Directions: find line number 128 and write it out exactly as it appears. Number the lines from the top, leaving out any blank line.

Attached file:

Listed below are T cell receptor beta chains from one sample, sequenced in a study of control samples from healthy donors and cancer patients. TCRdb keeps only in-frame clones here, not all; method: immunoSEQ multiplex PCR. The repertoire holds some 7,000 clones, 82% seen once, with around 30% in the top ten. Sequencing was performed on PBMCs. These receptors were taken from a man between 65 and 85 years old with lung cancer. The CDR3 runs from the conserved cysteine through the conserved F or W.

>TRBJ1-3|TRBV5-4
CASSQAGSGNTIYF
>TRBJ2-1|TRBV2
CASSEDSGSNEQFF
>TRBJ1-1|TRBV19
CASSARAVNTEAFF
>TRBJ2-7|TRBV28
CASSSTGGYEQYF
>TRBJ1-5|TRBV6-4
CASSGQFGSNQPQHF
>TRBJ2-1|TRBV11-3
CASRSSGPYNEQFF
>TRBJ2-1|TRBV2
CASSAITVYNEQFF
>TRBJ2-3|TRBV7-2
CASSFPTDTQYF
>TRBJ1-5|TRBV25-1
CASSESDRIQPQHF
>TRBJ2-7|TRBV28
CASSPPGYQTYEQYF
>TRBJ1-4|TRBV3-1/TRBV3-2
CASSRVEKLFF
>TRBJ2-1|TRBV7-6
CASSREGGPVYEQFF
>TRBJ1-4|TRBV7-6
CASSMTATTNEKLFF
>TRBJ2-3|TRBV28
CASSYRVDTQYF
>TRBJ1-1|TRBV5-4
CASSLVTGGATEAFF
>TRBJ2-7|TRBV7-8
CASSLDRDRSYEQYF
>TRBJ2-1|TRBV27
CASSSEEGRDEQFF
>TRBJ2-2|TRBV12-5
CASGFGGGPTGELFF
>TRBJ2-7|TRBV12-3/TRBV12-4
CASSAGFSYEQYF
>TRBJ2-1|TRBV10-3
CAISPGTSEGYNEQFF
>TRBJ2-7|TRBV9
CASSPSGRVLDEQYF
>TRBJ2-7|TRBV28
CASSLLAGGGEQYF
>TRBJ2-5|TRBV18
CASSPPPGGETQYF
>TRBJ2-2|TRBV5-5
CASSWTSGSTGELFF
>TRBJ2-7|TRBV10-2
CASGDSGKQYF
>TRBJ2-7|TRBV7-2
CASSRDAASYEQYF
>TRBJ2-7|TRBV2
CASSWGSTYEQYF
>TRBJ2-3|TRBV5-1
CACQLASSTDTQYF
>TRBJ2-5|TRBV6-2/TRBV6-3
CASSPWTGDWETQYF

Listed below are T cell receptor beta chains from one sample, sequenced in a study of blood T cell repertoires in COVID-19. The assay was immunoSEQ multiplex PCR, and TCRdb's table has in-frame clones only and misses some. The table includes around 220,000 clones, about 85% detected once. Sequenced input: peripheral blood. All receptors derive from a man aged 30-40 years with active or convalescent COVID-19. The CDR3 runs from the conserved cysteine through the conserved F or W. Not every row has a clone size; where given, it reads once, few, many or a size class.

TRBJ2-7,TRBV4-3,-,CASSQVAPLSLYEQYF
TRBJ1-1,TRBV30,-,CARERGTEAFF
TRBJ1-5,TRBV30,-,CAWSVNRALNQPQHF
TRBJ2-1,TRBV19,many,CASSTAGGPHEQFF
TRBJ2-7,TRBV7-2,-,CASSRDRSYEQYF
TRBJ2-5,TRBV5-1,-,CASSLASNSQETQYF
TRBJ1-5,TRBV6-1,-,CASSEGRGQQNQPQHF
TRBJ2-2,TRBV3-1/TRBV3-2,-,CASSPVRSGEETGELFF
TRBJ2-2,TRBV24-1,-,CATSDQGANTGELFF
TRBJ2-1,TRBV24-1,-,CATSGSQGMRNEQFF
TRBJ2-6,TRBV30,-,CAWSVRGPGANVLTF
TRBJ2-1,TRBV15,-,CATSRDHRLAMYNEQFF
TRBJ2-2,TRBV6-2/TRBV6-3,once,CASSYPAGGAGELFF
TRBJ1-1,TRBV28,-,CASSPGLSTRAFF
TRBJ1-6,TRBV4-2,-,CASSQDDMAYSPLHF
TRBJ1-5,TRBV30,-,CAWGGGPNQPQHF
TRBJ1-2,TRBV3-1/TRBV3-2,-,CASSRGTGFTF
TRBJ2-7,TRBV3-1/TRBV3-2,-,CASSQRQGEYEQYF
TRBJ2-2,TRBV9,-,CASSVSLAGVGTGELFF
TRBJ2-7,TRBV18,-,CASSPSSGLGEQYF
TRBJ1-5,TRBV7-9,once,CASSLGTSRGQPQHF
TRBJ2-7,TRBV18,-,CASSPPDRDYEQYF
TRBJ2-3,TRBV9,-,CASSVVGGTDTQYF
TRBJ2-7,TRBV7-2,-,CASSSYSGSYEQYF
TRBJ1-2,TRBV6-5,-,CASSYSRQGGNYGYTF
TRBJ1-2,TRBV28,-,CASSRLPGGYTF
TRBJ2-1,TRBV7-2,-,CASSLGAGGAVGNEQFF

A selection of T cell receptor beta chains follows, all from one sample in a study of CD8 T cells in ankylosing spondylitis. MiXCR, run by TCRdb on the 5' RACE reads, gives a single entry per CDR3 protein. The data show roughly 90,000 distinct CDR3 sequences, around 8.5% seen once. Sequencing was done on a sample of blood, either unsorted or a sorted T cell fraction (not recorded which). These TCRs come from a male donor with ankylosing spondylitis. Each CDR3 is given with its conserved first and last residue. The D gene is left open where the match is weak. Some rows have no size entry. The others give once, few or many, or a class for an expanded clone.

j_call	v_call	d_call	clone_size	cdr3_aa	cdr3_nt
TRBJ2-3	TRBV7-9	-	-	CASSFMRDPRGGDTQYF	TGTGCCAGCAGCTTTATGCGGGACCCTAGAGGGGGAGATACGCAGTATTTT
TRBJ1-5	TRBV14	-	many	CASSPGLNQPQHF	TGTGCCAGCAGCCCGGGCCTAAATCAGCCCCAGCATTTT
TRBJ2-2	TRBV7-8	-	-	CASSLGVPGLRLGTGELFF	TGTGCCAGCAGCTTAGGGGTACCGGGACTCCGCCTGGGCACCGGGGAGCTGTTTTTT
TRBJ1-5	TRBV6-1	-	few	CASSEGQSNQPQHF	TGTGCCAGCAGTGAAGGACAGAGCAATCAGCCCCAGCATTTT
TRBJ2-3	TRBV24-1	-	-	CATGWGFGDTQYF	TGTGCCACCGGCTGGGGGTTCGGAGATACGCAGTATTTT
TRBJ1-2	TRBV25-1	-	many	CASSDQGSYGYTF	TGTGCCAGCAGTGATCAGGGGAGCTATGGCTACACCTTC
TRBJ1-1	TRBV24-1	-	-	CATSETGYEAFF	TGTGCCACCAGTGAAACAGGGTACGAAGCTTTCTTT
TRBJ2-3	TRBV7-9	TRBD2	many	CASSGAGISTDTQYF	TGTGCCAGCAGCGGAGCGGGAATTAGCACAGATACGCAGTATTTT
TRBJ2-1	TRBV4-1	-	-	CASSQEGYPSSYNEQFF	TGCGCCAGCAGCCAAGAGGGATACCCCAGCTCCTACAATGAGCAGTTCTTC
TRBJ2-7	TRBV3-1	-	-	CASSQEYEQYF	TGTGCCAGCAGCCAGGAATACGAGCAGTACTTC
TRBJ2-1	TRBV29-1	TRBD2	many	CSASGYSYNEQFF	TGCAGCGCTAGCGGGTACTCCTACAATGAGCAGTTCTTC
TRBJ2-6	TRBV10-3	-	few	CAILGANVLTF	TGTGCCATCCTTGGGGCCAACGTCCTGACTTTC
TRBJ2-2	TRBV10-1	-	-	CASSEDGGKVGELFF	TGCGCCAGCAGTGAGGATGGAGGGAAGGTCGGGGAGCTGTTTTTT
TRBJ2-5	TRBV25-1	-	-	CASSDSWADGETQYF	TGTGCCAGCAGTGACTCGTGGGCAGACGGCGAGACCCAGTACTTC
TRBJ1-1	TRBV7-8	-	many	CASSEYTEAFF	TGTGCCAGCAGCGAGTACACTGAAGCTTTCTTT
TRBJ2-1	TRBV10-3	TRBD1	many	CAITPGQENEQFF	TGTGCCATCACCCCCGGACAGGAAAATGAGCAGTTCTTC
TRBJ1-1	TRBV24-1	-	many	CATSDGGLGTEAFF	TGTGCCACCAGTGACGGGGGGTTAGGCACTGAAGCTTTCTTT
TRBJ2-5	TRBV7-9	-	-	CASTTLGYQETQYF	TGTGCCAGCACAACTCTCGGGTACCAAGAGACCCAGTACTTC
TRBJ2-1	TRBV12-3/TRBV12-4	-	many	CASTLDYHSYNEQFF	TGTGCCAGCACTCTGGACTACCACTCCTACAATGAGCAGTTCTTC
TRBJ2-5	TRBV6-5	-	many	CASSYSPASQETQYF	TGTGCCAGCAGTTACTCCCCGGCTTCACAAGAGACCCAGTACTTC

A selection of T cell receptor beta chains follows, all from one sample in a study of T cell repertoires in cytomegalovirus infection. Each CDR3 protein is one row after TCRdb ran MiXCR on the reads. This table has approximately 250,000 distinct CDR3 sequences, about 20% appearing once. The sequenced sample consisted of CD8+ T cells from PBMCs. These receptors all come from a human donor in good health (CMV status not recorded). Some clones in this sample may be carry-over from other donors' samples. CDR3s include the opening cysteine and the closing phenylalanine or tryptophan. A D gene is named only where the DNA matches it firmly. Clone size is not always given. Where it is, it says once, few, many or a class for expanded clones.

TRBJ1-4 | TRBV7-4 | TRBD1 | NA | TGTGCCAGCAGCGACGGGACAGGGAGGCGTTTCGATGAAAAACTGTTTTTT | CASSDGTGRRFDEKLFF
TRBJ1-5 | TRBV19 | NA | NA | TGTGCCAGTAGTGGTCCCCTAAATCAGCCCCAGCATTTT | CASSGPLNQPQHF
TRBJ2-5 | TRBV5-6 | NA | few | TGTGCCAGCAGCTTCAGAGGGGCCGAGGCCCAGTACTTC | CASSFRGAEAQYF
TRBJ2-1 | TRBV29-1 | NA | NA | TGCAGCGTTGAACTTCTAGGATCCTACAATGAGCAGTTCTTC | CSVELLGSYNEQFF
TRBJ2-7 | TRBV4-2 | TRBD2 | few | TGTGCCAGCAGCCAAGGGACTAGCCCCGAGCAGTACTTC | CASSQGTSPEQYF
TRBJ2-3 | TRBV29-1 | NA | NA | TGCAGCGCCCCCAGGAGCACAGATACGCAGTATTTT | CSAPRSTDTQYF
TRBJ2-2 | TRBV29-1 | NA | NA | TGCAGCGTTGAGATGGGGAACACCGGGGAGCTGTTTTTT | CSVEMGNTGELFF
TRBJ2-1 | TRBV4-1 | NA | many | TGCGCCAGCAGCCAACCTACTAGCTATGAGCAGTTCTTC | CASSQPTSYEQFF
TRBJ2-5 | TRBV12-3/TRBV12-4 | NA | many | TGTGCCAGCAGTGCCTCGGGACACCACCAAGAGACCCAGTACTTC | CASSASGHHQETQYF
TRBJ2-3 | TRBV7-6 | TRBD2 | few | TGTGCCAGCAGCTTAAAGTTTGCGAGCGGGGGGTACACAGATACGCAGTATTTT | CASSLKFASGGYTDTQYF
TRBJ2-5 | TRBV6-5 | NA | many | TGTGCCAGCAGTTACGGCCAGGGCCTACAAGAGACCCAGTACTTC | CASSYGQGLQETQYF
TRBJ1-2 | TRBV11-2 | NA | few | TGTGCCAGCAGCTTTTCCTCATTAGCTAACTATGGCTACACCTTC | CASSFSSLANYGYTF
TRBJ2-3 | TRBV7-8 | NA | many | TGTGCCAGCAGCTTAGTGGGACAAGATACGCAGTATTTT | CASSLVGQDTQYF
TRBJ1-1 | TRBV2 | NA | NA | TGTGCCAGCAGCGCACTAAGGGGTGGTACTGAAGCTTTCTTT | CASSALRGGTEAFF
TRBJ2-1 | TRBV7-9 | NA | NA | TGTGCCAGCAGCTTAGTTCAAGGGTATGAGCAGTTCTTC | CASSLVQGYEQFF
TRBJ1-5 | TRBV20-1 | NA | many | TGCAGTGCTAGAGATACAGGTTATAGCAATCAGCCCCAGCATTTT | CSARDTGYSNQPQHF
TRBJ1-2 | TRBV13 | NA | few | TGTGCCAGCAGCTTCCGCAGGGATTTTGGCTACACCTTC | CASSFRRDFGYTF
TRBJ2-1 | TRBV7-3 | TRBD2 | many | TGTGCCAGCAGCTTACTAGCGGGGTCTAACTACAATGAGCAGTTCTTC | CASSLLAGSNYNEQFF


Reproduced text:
TRBJ2-1 | TRBV7-3 | TRBD2 | many | TGTGCCAGCAGCTTACTAGCGGGGTCTAACTACAATGAGCAGTTCTTC | CASSLLAGSNYNEQFF